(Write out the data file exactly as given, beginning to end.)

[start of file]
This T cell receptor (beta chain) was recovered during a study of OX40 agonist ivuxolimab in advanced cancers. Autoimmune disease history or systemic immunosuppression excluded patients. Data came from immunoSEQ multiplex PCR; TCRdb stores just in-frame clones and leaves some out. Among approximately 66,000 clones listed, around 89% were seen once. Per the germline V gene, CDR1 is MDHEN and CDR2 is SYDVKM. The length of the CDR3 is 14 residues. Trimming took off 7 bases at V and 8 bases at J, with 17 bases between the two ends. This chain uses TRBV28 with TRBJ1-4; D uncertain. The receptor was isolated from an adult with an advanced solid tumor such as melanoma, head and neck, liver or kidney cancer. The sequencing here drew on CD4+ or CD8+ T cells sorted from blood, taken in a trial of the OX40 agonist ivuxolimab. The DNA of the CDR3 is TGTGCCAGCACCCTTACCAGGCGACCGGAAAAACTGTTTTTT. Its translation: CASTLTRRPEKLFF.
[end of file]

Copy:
This T cell receptor (beta chain) was recovered during a study of OX40 agonist ivuxolimab in advanced cancers. Autoimmune disease history or systemic immunosuppression excluded patients. Data came from immunoSEQ multiplex PCR; TCRdb stores just in-frame clones and leaves some out. Among approximately 66,000 clones listed, around 89% were seen once. Per the germline V gene, CDR1 is MDHEN and CDR2 is SYDVKM. The length of the CDR3 is 14 residues. Trimming took off 7 bases at V and 8 bases at J, with 17 bases between the two ends. This chain uses TRBV28 with TRBJ1-4; D uncertain. The receptor was isolated from an adult with an advanced solid tumor such as melanoma, head and neck, liver or kidney cancer. The sequencing here drew on CD4+ or CD8+ T cells sorted from blood, taken in a trial of the OX40 agonist ivuxolimab. The DNA of the CDR3 is TGTGCCAGCACCCTTACCAGGCGACCGGAAAAACTGTTTTTT. Its translation: CASTLTRRPEKLFF.